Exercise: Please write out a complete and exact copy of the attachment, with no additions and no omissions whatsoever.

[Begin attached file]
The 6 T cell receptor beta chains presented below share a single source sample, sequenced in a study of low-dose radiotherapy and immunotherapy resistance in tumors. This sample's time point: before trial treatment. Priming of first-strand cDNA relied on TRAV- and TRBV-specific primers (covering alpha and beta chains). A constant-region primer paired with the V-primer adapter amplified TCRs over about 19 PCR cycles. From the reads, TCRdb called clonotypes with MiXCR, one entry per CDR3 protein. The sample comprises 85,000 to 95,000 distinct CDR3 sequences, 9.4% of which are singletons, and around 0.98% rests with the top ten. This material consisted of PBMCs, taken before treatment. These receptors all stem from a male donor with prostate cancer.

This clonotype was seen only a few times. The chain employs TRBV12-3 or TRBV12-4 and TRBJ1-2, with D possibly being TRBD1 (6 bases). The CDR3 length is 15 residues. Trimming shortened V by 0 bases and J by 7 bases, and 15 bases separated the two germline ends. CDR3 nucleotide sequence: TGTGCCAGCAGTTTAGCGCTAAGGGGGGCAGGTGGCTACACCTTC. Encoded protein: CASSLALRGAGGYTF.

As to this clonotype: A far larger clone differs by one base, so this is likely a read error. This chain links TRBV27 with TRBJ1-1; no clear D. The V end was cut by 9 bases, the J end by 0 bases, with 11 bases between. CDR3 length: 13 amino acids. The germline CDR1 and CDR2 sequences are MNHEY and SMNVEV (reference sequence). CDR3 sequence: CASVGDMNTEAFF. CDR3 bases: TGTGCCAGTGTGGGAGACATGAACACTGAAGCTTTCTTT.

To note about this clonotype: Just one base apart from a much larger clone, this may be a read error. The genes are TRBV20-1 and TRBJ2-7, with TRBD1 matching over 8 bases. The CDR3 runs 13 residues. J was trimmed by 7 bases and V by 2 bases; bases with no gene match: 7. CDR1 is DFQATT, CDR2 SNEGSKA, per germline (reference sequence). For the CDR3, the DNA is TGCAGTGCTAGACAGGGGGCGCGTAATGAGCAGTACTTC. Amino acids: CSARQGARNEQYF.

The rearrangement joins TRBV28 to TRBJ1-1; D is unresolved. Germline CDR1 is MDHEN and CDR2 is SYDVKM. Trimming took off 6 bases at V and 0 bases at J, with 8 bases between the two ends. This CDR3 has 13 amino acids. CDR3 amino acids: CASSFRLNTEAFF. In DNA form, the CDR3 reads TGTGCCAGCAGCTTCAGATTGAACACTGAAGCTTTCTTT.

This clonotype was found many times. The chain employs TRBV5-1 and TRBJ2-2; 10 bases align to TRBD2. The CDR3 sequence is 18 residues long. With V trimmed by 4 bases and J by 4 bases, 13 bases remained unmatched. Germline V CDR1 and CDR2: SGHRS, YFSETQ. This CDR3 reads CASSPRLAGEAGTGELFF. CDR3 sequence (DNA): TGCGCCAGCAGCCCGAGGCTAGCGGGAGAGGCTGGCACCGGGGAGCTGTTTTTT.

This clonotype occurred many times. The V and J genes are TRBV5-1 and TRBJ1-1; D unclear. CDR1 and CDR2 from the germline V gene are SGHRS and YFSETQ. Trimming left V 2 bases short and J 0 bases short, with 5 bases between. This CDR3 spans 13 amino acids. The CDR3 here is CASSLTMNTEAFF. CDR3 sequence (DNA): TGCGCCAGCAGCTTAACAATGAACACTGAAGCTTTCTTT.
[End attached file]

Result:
The 6 T cell receptor beta chains presented below share a single source sample, sequenced in a study of low-dose radiotherapy and immunotherapy resistance in tumors. This sample's time point: before trial treatment. Priming of first-strand cDNA relied on TRAV- and TRBV-specific primers (covering alpha and beta chains). A constant-region primer paired with the V-primer adapter amplified TCRs over about 19 PCR cycles. From the reads, TCRdb called clonotypes with MiXCR, one entry per CDR3 protein. The sample comprises 85,000 to 95,000 distinct CDR3 sequences, 9.4% of which are singletons, and around 0.98% rests with the top ten. This material consisted of PBMCs, taken before treatment. These receptors all stem from a male donor with prostate cancer.

This clonotype was seen only a few times. The chain employs TRBV12-3 or TRBV12-4 and TRBJ1-2, with D possibly being TRBD1 (6 bases). The CDR3 length is 15 residues. Trimming shortened V by 0 bases and J by 7 bases, and 15 bases separated the two germline ends. CDR3 nucleotide sequence: TGTGCCAGCAGTTTAGCGCTAAGGGGGGCAGGTGGCTACACCTTC. Encoded protein: CASSLALRGAGGYTF.

As to this clonotype: A far larger clone differs by one base, so this is likely a read error. This chain links TRBV27 with TRBJ1-1; no clear D. The V end was cut by 9 bases, the J end by 0 bases, with 11 bases between. CDR3 length: 13 amino acids. The germline CDR1 and CDR2 sequences are MNHEY and SMNVEV (reference sequence). CDR3 sequence: CASVGDMNTEAFF. CDR3 bases: TGTGCCAGTGTGGGAGACATGAACACTGAAGCTTTCTTT.

To note about this clonotype: Just one base apart from a much larger clone, this may be a read error. The genes are TRBV20-1 and TRBJ2-7, with TRBD1 matching over 8 bases. The CDR3 runs 13 residues. J was trimmed by 7 bases and V by 2 bases; bases with no gene match: 7. CDR1 is DFQATT, CDR2 SNEGSKA, per germline (reference sequence). For the CDR3, the DNA is TGCAGTGCTAGACAGGGGGCGCGTAATGAGCAGTACTTC. Amino acids: CSARQGARNEQYF.

The rearrangement joins TRBV28 to TRBJ1-1; D is unresolved. Germline CDR1 is MDHEN and CDR2 is SYDVKM. Trimming took off 6 bases at V and 0 bases at J, with 8 bases between the two ends. This CDR3 has 13 amino acids. CDR3 amino acids: CASSFRLNTEAFF. In DNA form, the CDR3 reads TGTGCCAGCAGCTTCAGATTGAACACTGAAGCTTTCTTT.

This clonotype was found many times. The chain employs TRBV5-1 and TRBJ2-2; 10 bases align to TRBD2. The CDR3 sequence is 18 residues long. With V trimmed by 4 bases and J by 4 bases, 13 bases remained unmatched. Germline V CDR1 and CDR2: SGHRS, YFSETQ. This CDR3 reads CASSPRLAGEAGTGELFF. CDR3 sequence (DNA): TGCGCCAGCAGCCCGAGGCTAGCGGGAGAGGCTGGCACCGGGGAGCTGTTTTTT.

This clonotype occurred many times. The V and J genes are TRBV5-1 and TRBJ1-1; D unclear. CDR1 and CDR2 from the germline V gene are SGHRS and YFSETQ. Trimming left V 2 bases short and J 0 bases short, with 5 bases between. This CDR3 spans 13 amino acids. The CDR3 here is CASSLTMNTEAFF. CDR3 sequence (DNA): TGCGCCAGCAGCTTAACAATGAACACTGAAGCTTTCTTT.